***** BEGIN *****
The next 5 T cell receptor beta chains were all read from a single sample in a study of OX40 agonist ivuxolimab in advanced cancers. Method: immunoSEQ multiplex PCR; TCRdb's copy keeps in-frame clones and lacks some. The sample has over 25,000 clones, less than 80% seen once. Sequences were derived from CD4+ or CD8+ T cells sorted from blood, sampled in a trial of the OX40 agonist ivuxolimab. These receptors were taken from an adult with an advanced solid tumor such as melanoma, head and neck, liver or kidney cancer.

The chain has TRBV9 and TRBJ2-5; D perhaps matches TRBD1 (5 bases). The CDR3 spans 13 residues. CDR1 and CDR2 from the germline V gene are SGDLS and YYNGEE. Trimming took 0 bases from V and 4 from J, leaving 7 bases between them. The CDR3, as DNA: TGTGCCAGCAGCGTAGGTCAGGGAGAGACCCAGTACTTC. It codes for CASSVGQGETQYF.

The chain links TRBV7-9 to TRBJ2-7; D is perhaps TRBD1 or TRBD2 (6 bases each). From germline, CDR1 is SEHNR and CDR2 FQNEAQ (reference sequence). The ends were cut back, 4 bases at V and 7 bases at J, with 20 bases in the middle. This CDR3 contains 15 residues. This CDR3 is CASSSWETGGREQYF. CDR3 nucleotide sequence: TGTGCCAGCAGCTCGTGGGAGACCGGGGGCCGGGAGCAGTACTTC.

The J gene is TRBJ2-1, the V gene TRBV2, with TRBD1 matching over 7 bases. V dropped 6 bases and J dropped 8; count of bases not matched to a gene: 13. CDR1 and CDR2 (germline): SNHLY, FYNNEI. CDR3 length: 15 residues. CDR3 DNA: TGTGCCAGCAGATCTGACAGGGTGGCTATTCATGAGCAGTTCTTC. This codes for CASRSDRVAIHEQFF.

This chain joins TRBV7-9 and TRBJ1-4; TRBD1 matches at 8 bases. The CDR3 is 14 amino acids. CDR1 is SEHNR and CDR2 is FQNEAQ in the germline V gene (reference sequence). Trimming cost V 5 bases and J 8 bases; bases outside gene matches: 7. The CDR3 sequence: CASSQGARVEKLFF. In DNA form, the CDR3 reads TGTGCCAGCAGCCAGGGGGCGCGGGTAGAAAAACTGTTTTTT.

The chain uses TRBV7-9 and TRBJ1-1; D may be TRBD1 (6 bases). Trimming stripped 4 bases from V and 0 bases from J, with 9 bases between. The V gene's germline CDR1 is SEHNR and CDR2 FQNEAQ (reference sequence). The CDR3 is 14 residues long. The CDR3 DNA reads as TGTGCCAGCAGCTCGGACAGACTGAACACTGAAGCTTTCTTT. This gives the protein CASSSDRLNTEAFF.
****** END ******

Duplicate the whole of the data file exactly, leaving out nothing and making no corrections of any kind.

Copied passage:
The next 5 T cell receptor beta chains were all read from a single sample in a study of OX40 agonist ivuxolimab in advanced cancers. Method: immunoSEQ multiplex PCR; TCRdb's copy keeps in-frame clones and lacks some. The sample has over 25,000 clones, less than 80% seen once. Sequences were derived from CD4+ or CD8+ T cells sorted from blood, sampled in a trial of the OX40 agonist ivuxolimab. These receptors were taken from an adult with an advanced solid tumor such as melanoma, head and neck, liver or kidney cancer.

The chain has TRBV9 and TRBJ2-5; D perhaps matches TRBD1 (5 bases). The CDR3 spans 13 residues. CDR1 and CDR2 from the germline V gene are SGDLS and YYNGEE. Trimming took 0 bases from V and 4 from J, leaving 7 bases between them. The CDR3, as DNA: TGTGCCAGCAGCGTAGGTCAGGGAGAGACCCAGTACTTC. It codes for CASSVGQGETQYF.

The chain links TRBV7-9 to TRBJ2-7; D is perhaps TRBD1 or TRBD2 (6 bases each). From germline, CDR1 is SEHNR and CDR2 FQNEAQ (reference sequence). The ends were cut back, 4 bases at V and 7 bases at J, with 20 bases in the middle. This CDR3 contains 15 residues. This CDR3 is CASSSWETGGREQYF. CDR3 nucleotide sequence: TGTGCCAGCAGCTCGTGGGAGACCGGGGGCCGGGAGCAGTACTTC.

The J gene is TRBJ2-1, the V gene TRBV2, with TRBD1 matching over 7 bases. V dropped 6 bases and J dropped 8; count of bases not matched to a gene: 13. CDR1 and CDR2 (germline): SNHLY, FYNNEI. CDR3 length: 15 residues. CDR3 DNA: TGTGCCAGCAGATCTGACAGGGTGGCTATTCATGAGCAGTTCTTC. This codes for CASRSDRVAIHEQFF.

This chain joins TRBV7-9 and TRBJ1-4; TRBD1 matches at 8 bases. The CDR3 is 14 amino acids. CDR1 is SEHNR and CDR2 is FQNEAQ in the germline V gene (reference sequence). Trimming cost V 5 bases and J 8 bases; bases outside gene matches: 7. The CDR3 sequence: CASSQGARVEKLFF. In DNA form, the CDR3 reads TGTGCCAGCAGCCAGGGGGCGCGGGTAGAAAAACTGTTTTTT.

The chain uses TRBV7-9 and TRBJ1-1; D may be TRBD1 (6 bases). Trimming stripped 4 bases from V and 0 bases from J, with 9 bases between. The V gene's germline CDR1 is SEHNR and CDR2 FQNEAQ (reference sequence). The CDR3 is 14 residues long. The CDR3 DNA reads as TGTGCCAGCAGCTCGGACAGACTGAACACTGAAGCTTTCTTT. This gives the protein CASSSDRLNTEAFF.